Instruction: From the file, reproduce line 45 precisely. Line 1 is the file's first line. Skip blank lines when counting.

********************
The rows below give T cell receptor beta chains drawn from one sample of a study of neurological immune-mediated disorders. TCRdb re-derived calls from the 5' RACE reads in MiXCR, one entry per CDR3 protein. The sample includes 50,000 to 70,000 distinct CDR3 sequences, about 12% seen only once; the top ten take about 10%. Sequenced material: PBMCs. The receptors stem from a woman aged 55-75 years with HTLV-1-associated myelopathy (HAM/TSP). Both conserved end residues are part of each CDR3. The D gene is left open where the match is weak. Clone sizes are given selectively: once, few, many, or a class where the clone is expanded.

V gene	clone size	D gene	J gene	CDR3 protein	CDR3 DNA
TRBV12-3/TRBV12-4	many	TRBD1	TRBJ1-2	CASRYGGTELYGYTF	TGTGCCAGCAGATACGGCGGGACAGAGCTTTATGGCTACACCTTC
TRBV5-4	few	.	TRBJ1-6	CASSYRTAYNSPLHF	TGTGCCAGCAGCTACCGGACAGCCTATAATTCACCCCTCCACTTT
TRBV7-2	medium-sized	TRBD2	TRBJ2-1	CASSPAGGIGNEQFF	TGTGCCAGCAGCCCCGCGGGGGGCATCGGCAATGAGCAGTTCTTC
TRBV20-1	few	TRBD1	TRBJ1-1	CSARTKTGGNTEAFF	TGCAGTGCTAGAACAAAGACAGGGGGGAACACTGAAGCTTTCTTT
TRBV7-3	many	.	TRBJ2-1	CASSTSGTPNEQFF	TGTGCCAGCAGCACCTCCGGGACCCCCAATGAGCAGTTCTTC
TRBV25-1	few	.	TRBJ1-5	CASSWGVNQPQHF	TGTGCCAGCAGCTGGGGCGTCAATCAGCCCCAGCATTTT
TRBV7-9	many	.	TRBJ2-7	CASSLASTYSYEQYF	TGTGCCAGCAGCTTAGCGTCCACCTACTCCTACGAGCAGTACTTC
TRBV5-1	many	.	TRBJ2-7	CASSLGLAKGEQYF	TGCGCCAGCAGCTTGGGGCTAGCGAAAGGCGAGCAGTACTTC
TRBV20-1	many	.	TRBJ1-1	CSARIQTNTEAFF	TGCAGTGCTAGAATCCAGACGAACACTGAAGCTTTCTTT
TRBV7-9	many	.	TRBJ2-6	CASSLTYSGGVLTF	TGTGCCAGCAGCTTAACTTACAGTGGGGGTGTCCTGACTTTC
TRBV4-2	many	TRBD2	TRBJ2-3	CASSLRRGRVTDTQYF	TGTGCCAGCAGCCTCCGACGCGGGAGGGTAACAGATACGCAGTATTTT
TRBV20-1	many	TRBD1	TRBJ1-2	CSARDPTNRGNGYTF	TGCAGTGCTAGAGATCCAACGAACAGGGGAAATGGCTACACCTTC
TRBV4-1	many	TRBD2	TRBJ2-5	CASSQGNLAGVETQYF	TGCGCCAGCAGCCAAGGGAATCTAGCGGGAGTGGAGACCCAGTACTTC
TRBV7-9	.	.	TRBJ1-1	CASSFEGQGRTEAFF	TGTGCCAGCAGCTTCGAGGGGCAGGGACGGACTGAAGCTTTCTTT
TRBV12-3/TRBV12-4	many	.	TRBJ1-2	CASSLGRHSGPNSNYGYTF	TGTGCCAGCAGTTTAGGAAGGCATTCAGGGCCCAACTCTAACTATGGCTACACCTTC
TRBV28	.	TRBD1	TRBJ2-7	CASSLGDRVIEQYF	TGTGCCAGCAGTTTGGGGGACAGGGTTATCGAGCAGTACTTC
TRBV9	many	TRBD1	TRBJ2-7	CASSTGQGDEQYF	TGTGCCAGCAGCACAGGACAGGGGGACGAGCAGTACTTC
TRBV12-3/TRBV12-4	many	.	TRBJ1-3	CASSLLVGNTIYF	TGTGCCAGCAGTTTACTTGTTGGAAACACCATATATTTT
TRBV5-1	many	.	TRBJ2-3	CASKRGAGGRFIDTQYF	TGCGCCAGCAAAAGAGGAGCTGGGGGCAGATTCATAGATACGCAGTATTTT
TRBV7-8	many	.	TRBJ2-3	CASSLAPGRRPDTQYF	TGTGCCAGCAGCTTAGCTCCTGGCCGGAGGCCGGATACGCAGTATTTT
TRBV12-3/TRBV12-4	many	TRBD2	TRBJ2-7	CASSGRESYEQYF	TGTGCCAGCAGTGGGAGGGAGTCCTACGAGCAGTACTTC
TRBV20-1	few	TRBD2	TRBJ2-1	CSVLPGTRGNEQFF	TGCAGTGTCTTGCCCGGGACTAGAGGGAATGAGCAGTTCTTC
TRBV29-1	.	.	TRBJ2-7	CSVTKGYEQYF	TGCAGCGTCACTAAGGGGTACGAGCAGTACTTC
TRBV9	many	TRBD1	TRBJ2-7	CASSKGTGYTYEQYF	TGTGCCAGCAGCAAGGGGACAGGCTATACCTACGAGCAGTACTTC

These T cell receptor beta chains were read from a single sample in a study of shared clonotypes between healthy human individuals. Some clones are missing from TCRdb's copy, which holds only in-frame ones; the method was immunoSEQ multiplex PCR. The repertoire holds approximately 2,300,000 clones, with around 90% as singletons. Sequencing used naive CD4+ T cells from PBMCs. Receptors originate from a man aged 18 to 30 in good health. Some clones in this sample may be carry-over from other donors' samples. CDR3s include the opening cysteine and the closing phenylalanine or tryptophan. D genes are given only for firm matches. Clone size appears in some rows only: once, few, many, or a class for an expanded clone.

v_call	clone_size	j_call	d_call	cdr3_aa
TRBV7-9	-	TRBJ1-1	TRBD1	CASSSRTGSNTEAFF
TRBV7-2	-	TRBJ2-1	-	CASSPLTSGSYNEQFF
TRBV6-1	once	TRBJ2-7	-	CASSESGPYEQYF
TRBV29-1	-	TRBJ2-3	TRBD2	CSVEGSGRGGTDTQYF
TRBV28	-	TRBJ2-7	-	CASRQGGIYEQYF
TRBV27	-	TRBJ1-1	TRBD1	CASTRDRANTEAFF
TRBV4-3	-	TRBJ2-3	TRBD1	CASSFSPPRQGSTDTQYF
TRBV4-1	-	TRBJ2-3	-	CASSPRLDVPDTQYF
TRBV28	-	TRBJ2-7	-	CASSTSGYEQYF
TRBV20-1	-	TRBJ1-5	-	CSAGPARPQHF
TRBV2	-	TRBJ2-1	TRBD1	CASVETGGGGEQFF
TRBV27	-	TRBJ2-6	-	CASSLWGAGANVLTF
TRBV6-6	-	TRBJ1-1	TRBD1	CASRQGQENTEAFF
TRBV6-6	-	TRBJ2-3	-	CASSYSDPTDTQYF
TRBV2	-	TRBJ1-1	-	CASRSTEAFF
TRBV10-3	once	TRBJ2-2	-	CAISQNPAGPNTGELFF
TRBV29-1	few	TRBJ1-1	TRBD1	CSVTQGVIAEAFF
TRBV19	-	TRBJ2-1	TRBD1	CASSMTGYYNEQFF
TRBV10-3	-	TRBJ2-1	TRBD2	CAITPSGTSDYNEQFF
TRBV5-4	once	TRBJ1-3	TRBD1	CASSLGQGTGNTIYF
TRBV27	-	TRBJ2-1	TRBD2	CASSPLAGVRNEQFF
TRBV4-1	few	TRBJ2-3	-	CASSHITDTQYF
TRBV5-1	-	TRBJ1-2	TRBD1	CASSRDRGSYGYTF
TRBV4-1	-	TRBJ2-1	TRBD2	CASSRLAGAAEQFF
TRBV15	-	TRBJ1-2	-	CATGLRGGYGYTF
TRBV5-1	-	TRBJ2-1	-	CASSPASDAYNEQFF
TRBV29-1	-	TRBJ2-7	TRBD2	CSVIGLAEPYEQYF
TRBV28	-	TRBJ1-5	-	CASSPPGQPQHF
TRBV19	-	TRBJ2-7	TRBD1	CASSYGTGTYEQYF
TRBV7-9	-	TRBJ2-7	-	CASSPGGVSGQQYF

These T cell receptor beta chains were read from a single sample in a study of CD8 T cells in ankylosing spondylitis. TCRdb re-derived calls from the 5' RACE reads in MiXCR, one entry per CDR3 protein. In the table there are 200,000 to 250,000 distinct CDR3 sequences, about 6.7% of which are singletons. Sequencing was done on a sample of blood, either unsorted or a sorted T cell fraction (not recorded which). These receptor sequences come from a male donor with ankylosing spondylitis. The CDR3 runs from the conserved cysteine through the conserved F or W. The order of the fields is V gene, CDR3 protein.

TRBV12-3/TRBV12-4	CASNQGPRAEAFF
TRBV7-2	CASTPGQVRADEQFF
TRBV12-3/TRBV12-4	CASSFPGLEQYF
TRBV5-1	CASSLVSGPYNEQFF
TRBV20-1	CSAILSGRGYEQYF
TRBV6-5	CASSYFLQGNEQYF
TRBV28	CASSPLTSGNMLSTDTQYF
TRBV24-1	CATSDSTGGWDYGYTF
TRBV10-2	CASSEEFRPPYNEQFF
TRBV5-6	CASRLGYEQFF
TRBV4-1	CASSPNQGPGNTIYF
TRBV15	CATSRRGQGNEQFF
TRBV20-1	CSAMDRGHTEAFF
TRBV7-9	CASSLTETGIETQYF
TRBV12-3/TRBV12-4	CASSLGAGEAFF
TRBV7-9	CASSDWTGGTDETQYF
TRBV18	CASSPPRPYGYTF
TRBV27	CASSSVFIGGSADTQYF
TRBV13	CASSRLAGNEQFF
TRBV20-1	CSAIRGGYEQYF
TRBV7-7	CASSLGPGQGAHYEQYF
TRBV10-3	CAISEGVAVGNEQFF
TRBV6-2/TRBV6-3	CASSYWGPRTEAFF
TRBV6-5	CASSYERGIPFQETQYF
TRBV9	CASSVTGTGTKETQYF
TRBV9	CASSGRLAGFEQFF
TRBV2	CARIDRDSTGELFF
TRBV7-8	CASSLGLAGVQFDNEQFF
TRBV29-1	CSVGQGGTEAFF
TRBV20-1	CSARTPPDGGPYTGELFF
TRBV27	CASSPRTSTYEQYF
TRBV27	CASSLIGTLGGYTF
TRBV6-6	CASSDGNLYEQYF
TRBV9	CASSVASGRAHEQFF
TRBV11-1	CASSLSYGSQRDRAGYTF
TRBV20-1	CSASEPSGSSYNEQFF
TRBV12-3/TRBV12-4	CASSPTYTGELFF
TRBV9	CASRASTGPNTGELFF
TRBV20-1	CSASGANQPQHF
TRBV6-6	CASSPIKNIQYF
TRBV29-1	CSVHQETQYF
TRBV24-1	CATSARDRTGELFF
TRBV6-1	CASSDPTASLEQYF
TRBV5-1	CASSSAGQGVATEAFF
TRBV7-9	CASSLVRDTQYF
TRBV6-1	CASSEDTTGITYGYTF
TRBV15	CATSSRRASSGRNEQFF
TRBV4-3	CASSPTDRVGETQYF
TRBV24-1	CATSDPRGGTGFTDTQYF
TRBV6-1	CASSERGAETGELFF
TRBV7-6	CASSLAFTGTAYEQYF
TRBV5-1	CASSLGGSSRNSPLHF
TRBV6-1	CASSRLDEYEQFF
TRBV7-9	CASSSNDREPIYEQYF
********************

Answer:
TRBV29-1	few	TRBJ1-1	TRBD1	CSVTQGVIAEAFF